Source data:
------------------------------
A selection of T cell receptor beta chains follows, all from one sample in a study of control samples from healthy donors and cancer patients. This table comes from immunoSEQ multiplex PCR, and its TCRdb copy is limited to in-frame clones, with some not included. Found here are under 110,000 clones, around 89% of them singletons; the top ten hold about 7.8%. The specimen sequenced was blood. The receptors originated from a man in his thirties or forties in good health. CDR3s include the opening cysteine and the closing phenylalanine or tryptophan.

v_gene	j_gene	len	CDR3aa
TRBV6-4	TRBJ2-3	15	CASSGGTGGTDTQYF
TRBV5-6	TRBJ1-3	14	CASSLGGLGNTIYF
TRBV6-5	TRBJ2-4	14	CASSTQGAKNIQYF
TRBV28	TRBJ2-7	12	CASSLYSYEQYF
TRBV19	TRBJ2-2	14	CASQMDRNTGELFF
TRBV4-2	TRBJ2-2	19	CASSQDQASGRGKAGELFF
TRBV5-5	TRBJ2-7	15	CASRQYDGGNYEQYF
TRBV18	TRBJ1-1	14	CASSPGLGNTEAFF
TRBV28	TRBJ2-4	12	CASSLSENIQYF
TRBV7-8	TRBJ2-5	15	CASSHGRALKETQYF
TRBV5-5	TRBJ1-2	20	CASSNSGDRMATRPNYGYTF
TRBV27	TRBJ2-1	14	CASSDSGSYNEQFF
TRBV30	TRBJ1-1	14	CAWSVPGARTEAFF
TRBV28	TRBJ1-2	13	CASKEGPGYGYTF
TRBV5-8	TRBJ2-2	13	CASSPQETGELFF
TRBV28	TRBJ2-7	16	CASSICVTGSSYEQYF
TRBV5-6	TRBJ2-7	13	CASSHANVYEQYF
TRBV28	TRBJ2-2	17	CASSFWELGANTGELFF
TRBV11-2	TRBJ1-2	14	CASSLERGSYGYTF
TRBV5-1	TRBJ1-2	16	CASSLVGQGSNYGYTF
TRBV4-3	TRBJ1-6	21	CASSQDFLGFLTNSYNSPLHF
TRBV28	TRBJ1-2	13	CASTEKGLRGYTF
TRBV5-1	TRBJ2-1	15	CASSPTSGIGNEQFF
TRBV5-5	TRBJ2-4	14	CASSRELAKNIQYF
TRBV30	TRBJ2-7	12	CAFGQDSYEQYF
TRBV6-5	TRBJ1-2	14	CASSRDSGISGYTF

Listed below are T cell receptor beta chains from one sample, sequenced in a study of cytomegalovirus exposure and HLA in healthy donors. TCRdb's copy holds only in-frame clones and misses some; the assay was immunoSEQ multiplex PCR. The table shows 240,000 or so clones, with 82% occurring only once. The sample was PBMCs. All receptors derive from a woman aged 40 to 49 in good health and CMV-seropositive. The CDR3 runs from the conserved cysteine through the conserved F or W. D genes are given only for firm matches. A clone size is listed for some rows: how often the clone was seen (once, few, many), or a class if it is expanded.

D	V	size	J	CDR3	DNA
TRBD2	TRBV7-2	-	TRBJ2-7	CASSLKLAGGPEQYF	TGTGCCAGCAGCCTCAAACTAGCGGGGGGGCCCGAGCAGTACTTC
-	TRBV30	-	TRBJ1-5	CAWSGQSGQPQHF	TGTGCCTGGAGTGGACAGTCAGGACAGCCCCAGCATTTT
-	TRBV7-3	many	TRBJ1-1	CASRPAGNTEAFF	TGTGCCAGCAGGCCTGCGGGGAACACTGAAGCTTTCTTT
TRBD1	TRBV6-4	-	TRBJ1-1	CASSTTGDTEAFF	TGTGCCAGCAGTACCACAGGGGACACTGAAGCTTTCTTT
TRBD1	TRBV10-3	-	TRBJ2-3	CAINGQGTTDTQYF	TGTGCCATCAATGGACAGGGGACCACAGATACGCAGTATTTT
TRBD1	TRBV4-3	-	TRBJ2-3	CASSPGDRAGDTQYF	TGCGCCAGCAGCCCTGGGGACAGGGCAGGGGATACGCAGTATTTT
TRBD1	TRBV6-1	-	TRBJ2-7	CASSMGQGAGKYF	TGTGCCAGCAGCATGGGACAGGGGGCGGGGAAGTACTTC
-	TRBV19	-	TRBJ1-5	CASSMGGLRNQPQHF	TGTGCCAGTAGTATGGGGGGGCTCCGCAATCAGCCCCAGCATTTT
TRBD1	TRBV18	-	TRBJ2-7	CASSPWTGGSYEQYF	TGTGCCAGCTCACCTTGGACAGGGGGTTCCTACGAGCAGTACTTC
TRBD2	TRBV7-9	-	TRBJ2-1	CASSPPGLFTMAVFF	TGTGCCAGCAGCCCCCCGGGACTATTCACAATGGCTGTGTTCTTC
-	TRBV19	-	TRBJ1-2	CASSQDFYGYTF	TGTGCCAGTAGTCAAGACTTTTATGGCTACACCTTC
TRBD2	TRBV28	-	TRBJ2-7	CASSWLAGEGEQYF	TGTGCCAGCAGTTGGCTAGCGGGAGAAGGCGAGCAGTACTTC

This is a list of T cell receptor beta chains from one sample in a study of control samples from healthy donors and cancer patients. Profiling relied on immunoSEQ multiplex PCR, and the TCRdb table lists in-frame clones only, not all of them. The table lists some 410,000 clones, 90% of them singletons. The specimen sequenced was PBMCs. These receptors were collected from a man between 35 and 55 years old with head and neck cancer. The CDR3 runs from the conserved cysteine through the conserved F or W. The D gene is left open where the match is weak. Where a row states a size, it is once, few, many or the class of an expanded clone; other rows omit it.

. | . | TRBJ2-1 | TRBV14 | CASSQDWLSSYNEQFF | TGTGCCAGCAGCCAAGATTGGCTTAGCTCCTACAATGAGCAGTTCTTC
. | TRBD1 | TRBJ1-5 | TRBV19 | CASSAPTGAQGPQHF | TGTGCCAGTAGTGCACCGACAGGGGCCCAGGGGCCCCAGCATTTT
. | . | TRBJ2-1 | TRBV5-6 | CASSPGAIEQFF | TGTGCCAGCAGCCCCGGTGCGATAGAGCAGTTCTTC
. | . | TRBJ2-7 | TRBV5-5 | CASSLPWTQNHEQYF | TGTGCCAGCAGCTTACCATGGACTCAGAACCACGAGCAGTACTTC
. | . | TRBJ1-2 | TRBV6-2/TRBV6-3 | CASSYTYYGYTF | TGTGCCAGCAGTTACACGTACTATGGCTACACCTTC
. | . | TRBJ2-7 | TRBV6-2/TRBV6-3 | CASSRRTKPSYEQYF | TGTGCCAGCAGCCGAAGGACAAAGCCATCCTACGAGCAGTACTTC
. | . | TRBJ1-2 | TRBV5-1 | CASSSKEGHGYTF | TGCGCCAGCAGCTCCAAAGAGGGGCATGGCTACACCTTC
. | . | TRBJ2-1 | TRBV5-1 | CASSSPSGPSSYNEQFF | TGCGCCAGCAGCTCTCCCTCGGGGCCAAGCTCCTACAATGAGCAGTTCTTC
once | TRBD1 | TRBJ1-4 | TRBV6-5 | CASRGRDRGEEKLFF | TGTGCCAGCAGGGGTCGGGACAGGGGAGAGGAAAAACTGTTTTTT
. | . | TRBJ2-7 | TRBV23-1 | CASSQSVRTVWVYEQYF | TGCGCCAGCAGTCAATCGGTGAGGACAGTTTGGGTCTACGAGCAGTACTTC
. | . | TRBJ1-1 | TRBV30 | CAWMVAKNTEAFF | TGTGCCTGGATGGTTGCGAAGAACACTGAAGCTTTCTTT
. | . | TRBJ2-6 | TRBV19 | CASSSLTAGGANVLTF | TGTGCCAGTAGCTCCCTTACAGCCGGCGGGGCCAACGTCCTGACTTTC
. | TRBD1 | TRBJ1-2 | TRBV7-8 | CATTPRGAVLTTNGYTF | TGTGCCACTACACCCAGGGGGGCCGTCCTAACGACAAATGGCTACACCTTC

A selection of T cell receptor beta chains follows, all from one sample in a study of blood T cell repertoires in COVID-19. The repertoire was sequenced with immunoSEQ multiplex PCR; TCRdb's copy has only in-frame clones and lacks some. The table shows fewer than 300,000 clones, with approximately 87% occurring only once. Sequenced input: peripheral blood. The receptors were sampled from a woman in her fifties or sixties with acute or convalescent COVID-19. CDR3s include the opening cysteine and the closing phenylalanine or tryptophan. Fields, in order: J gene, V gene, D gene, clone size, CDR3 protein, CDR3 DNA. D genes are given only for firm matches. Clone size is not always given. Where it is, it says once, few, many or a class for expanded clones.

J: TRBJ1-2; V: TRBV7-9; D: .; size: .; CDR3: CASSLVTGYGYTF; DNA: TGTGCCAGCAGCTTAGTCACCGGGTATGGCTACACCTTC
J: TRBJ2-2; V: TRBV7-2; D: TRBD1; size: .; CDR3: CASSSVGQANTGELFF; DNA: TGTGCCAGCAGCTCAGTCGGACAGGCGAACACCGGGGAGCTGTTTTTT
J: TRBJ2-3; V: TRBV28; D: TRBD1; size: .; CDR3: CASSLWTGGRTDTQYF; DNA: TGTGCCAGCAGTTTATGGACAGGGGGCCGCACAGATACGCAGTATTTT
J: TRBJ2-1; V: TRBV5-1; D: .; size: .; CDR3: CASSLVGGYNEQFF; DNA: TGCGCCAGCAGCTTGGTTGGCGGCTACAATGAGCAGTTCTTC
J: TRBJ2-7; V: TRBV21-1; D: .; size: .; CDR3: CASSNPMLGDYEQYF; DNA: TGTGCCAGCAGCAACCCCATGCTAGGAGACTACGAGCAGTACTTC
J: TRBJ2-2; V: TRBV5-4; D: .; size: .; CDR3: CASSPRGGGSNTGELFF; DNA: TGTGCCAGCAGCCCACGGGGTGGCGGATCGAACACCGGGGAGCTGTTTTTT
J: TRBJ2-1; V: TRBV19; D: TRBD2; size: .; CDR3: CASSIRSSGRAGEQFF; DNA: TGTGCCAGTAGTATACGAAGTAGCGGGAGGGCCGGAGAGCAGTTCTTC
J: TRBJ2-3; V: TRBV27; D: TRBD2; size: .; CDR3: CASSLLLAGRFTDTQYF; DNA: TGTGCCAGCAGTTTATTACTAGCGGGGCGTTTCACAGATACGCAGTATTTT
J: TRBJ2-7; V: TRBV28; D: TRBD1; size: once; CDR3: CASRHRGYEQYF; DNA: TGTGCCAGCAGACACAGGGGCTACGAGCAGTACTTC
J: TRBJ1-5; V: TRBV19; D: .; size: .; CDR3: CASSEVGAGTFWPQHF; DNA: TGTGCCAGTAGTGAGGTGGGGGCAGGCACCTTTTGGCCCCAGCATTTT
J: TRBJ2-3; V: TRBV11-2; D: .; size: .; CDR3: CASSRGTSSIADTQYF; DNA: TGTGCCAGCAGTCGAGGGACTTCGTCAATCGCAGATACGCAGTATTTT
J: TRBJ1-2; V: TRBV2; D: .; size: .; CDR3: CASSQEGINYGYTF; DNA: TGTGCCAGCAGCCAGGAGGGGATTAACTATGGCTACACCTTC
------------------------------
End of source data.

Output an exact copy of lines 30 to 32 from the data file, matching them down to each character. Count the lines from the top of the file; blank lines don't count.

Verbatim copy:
D	V	size	J	CDR3	DNA
TRBD2	TRBV7-2	-	TRBJ2-7	CASSLKLAGGPEQYF	TGTGCCAGCAGCCTCAAACTAGCGGGGGGGCCCGAGCAGTACTTC
-	TRBV30	-	TRBJ1-5	CAWSGQSGQPQHF	TGTGCCTGGAGTGGACAGTCAGGACAGCCCCAGCATTTT